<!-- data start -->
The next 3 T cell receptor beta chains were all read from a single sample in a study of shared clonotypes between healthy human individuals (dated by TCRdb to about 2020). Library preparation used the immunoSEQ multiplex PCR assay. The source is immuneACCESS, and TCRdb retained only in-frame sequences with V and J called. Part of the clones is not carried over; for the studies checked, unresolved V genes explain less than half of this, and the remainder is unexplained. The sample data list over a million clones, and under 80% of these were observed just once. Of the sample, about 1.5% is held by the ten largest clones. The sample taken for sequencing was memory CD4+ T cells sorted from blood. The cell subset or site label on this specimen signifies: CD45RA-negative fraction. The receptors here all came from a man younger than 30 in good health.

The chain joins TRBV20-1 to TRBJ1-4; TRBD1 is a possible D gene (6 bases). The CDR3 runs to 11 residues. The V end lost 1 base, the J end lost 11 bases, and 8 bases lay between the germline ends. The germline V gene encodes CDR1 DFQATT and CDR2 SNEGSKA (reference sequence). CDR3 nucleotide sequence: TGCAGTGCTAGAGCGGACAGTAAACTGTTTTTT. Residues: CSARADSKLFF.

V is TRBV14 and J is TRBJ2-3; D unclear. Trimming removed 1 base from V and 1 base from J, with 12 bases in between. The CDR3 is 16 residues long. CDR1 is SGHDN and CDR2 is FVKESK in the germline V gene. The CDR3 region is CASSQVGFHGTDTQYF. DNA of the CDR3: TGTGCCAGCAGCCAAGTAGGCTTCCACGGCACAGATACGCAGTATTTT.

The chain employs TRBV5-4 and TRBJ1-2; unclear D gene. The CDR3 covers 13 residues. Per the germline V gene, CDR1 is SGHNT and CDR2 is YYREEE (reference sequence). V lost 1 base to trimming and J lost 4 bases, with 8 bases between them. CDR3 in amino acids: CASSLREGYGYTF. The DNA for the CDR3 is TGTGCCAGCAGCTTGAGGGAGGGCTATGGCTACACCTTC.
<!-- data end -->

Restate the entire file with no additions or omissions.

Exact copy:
The next 3 T cell receptor beta chains were all read from a single sample in a study of shared clonotypes between healthy human individuals (dated by TCRdb to about 2020). Library preparation used the immunoSEQ multiplex PCR assay. The source is immuneACCESS, and TCRdb retained only in-frame sequences with V and J called. Part of the clones is not carried over; for the studies checked, unresolved V genes explain less than half of this, and the remainder is unexplained. The sample data list over a million clones, and under 80% of these were observed just once. Of the sample, about 1.5% is held by the ten largest clones. The sample taken for sequencing was memory CD4+ T cells sorted from blood. The cell subset or site label on this specimen signifies: CD45RA-negative fraction. The receptors here all came from a man younger than 30 in good health.

The chain joins TRBV20-1 to TRBJ1-4; TRBD1 is a possible D gene (6 bases). The CDR3 runs to 11 residues. The V end lost 1 base, the J end lost 11 bases, and 8 bases lay between the germline ends. The germline V gene encodes CDR1 DFQATT and CDR2 SNEGSKA (reference sequence). CDR3 nucleotide sequence: TGCAGTGCTAGAGCGGACAGTAAACTGTTTTTT. Residues: CSARADSKLFF.

V is TRBV14 and J is TRBJ2-3; D unclear. Trimming removed 1 base from V and 1 base from J, with 12 bases in between. The CDR3 is 16 residues long. CDR1 is SGHDN and CDR2 is FVKESK in the germline V gene. The CDR3 region is CASSQVGFHGTDTQYF. DNA of the CDR3: TGTGCCAGCAGCCAAGTAGGCTTCCACGGCACAGATACGCAGTATTTT.

The chain employs TRBV5-4 and TRBJ1-2; unclear D gene. The CDR3 covers 13 residues. Per the germline V gene, CDR1 is SGHNT and CDR2 is YYREEE (reference sequence). V lost 1 base to trimming and J lost 4 bases, with 8 bases between them. CDR3 in amino acids: CASSLREGYGYTF. The DNA for the CDR3 is TGTGCCAGCAGCTTGAGGGAGGGCTATGGCTACACCTTC.